The implication the EPA gave was that it was looking at reducing volumes, and would almost certainly not be increasing the ethanol mandate over the 10% current level - ie that it wouldnt break the so called "blend wall". We will have to see how it plays out over the next month or so. 

I wrote a more in depth piece on the RFS for January's Oil & Energy Magazine, if you want to dive into the topic a little deeper, you can read that article here: "Rethinking the Renewable Fuel Standard"

 

Read More

Topics: Biodiesel, RFS 2, EPA Mandate, EPA

Energy Issues Top the Political Agenda for 2014

Posted by Ed Burke on Feb 25, 2014 12:52:00 PM

Main energy topics in the headlines for 2014 include the Crude Export Ban, the Keystone Pipeline, the Climate Change Action Task Force, RFS Volumes, and an expected final ruling on the Tier III mandate from the EPA. 

State of the Union 2014
(Photo Credit: Amanda Lucidon, WhiteHouse.gov Official Photo)

There is a lot of work to be done on energy infrastructure in the US - something that became especially clear with record breaking spikes in Natural Gas pricing to the New England and New York markets on the heels of the Polar Vortex. This topic is supposed to be the highlight of the Administrations Quadrennial Energy Review. However, the most obvious energy infrastructure and transport improvement - the Keystone XL pipeline is still bogged down in its 5+ years of paperwork, with no decision in sight, even following the most recent Environmental Study which found there would be no major negative impact environmentally from the project. The State Department review was expected after the President's State of the Union Speech, with a Presidential decision to follow but so far as of late February we haven't seen any movement on the issue.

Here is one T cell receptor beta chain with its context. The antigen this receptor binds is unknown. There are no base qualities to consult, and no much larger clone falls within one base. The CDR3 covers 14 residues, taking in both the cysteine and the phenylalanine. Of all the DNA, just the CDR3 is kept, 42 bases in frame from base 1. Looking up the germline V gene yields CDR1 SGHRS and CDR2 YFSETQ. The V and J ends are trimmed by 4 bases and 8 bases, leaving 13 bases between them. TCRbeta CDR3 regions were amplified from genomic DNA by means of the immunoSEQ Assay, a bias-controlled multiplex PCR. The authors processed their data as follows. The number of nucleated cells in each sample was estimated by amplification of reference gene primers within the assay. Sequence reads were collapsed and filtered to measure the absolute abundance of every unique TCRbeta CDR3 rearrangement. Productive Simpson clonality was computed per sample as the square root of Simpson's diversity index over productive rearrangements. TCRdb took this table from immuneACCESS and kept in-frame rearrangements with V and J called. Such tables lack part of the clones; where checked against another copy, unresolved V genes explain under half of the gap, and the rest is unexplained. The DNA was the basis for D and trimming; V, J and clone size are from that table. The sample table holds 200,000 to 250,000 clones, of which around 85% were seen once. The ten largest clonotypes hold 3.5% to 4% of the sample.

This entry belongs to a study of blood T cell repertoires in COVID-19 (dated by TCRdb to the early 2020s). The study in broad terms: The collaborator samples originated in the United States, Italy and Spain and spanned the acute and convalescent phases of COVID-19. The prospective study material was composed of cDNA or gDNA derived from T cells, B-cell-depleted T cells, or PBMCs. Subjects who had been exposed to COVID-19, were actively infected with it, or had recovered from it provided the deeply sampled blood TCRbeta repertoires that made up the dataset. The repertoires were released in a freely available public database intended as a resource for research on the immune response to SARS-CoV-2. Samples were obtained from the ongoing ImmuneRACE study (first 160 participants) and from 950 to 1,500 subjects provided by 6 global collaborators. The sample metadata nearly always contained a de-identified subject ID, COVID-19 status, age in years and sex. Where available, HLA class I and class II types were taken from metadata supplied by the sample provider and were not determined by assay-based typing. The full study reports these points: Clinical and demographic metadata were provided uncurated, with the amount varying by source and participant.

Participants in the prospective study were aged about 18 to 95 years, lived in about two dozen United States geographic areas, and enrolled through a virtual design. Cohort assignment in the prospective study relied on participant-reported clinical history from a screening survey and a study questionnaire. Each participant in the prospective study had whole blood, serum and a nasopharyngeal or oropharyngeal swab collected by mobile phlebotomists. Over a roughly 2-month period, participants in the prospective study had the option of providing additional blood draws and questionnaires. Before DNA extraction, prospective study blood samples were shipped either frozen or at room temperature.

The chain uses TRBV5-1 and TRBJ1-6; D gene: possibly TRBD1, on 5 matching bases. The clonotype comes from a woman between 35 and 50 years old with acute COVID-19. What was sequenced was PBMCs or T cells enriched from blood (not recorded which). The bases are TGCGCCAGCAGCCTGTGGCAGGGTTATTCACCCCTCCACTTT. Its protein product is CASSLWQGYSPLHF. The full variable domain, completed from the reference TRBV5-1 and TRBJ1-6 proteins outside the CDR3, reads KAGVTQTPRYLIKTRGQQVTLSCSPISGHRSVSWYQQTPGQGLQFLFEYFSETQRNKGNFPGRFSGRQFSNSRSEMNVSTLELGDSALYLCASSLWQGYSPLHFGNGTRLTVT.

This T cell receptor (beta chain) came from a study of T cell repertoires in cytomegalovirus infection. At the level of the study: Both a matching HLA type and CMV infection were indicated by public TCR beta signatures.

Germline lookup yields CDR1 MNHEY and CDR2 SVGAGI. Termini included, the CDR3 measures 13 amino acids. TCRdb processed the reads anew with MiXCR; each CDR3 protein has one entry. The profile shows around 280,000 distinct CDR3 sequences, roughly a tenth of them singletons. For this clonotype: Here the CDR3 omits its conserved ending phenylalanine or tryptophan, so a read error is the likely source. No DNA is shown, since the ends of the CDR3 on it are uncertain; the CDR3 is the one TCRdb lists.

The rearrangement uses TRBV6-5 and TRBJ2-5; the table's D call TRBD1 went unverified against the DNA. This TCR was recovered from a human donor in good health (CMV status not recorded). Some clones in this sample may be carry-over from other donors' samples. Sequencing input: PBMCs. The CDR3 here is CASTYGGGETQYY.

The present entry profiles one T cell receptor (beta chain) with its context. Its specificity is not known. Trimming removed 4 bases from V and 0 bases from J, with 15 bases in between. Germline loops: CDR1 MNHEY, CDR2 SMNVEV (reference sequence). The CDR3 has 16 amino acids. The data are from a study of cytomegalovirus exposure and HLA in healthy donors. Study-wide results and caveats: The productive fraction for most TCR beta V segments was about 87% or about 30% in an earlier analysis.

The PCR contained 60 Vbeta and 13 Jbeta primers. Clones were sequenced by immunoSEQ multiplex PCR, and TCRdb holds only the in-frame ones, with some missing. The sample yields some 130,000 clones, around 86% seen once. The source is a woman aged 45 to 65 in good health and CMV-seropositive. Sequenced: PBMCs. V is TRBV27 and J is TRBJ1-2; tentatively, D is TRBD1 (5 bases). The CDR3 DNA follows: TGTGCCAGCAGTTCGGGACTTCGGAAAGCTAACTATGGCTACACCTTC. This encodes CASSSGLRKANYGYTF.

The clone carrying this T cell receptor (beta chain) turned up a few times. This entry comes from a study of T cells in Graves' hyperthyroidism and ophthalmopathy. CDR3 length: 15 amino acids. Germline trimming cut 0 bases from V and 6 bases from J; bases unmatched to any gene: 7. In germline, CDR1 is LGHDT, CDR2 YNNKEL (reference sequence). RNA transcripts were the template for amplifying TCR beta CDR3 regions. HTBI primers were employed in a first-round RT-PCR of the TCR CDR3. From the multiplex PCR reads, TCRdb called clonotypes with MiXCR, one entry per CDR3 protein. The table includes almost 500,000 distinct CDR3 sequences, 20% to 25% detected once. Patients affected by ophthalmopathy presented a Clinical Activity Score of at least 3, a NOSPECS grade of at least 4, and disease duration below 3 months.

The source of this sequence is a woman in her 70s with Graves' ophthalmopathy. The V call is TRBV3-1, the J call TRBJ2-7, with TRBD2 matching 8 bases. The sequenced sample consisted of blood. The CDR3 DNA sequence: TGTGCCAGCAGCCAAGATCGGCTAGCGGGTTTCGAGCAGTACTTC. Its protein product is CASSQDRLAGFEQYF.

Renewables are also on the table - The EPA's expected final RFS volume reductions should be out this month (the first time the EPA will have used waiver power to decrease, not increase, volumes). The tax credits for Biodiesel and Cellulosic Biofuels also expired at the end of 2013, but if you recall, last time these were reinstated retroactively. The EPA is also expected to release its final ruling on Tier 3 Gasoline Standards, which would affect the sulfur content of gasoline vehicle emissions.

I wrote a more comprehensive article for the February issue of Oil & Energy Magazine on the topics on the Energy Agenda for 2014, you can read that article by clicking here 

What do you think the priority items on the Energy Agenda should be?    

Read More

Topics: Energy Independence, Biodiesel Tax Credit, President Obama Address, RFS 2, EPA Mandate, US Crude Exports, Cellulosic Ethanol, Keystone XL

Is Ethanol Even Green?

Posted by Ed Burke on Jan 21, 2014 2:08:00 PM

Grassy Hillsides plowed into crop rows. Millions of acres of conservation land converted to corn fields. Fertilizer runoff polluting lakes and streams. All to produce a "green" fuel source.... Or that's the picture painted by an AP article slash expose anyway.